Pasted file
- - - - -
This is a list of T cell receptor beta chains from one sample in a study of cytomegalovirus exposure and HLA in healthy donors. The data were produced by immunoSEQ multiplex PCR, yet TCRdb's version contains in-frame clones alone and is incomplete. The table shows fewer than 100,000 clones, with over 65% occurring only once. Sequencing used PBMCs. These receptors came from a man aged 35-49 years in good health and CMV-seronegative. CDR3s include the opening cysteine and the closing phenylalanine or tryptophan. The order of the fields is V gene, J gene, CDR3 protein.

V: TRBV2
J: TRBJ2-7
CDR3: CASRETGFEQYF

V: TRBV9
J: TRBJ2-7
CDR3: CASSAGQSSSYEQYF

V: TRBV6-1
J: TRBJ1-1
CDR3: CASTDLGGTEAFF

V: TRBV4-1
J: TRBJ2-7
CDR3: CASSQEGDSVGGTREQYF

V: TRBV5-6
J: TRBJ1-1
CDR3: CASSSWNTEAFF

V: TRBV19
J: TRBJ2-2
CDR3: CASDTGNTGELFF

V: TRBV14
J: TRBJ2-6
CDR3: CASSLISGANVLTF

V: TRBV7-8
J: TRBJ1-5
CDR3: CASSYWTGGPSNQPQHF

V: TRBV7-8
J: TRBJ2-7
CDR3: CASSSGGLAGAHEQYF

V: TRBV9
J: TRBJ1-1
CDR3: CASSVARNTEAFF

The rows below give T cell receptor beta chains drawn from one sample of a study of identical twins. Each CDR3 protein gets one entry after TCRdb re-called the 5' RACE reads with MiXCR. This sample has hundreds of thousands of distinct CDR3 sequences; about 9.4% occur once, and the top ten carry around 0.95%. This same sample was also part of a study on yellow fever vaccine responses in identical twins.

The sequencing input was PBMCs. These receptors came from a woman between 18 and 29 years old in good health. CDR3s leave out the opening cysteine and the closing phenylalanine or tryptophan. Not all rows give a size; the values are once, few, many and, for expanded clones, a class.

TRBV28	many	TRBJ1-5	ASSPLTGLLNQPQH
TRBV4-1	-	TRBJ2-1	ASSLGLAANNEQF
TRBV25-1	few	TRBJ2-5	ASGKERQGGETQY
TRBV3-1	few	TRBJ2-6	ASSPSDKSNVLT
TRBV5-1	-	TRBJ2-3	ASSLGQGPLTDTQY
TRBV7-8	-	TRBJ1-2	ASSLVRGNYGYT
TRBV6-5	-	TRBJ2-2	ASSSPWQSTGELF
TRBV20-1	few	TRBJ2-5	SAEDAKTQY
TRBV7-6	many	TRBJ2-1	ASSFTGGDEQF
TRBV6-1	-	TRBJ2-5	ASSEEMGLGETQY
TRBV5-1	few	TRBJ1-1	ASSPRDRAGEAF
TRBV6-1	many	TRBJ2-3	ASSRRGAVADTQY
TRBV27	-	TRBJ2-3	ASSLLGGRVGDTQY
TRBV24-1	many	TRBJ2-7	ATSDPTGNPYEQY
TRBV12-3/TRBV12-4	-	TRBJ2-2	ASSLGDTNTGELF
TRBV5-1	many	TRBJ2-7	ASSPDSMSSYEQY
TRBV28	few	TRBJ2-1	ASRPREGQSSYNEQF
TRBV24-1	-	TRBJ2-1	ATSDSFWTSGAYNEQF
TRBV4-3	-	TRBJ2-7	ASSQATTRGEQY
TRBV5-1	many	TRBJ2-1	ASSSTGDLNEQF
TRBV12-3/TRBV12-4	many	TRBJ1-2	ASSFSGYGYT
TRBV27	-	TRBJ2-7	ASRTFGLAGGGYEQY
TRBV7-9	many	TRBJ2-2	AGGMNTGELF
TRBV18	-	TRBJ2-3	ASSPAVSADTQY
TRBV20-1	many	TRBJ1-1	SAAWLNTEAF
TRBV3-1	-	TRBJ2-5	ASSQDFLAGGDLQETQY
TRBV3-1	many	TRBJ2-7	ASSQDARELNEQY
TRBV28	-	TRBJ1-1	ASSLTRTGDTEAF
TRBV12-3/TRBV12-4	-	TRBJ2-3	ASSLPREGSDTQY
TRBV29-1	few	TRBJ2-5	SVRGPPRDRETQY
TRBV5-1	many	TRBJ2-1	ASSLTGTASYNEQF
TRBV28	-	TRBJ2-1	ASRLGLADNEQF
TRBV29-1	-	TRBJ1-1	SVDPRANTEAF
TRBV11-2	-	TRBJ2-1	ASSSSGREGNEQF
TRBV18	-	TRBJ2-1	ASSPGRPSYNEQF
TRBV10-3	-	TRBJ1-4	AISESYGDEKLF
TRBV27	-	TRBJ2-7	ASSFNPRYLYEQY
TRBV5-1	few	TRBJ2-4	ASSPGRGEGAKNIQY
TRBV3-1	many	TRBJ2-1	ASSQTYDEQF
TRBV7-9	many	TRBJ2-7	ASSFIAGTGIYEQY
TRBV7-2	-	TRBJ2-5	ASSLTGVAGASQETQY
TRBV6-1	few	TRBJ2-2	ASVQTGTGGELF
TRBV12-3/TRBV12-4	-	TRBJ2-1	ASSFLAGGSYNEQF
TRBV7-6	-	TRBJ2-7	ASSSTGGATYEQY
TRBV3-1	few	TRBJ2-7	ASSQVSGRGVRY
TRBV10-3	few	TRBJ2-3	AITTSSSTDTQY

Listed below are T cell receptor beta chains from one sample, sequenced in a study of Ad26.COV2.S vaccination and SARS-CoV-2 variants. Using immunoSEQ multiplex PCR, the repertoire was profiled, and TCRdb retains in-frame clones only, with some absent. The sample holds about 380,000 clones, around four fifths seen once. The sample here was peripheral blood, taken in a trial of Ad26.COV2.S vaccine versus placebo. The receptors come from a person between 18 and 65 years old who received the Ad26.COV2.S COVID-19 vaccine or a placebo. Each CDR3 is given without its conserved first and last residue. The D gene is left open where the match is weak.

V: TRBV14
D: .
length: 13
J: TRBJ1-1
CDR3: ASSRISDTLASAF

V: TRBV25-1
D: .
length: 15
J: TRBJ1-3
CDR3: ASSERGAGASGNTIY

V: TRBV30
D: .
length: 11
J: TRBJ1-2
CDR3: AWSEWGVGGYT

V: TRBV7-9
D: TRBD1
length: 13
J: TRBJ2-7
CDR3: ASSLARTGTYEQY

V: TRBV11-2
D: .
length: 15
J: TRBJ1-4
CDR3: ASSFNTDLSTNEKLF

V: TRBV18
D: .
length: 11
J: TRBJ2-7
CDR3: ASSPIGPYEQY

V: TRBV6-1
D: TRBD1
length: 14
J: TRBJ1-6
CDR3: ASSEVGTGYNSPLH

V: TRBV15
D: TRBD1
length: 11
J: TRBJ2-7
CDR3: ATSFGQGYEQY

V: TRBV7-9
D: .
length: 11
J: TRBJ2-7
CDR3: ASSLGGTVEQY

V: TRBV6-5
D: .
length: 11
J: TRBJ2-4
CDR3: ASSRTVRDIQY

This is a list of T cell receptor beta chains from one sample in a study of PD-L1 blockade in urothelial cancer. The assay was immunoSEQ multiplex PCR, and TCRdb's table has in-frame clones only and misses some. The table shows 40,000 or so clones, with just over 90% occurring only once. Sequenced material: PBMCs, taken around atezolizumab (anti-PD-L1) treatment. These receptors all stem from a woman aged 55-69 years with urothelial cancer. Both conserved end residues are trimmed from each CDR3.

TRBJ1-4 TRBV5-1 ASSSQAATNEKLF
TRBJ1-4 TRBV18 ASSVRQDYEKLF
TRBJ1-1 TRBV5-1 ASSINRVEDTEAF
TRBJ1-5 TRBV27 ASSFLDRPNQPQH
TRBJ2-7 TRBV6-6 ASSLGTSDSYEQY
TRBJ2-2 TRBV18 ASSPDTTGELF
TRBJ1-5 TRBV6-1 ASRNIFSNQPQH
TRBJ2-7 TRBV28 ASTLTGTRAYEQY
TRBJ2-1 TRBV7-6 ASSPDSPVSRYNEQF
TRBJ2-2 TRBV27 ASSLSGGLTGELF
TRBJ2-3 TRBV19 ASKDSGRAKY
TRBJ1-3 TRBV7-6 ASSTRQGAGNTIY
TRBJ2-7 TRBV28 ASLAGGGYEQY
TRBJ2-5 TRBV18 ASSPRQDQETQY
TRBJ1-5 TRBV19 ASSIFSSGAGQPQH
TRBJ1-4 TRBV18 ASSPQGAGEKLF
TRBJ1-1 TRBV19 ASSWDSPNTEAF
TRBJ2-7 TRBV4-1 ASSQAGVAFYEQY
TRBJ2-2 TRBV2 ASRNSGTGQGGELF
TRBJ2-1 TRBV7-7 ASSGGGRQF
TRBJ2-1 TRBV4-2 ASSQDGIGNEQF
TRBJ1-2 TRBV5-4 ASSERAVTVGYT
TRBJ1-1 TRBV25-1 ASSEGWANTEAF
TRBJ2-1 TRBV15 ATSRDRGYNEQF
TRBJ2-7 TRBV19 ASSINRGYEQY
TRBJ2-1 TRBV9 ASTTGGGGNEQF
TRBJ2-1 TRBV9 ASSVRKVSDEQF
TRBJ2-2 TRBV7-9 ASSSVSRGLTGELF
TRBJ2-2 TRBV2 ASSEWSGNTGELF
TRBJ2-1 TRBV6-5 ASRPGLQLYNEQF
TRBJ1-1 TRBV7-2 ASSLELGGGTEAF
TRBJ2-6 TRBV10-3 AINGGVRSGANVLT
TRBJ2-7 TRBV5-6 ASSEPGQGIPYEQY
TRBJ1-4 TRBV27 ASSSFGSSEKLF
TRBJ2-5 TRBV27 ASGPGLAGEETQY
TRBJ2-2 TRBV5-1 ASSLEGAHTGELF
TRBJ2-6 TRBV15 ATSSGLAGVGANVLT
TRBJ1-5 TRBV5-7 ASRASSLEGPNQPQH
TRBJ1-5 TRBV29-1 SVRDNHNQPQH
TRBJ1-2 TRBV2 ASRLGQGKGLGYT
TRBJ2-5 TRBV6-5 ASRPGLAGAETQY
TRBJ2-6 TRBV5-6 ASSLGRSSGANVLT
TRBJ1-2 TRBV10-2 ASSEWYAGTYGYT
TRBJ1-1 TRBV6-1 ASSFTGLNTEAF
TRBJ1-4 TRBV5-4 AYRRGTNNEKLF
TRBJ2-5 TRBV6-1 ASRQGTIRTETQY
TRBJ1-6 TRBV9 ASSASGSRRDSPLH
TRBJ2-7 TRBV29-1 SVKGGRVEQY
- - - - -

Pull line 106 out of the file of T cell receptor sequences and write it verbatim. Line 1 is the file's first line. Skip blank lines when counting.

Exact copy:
V: TRBV18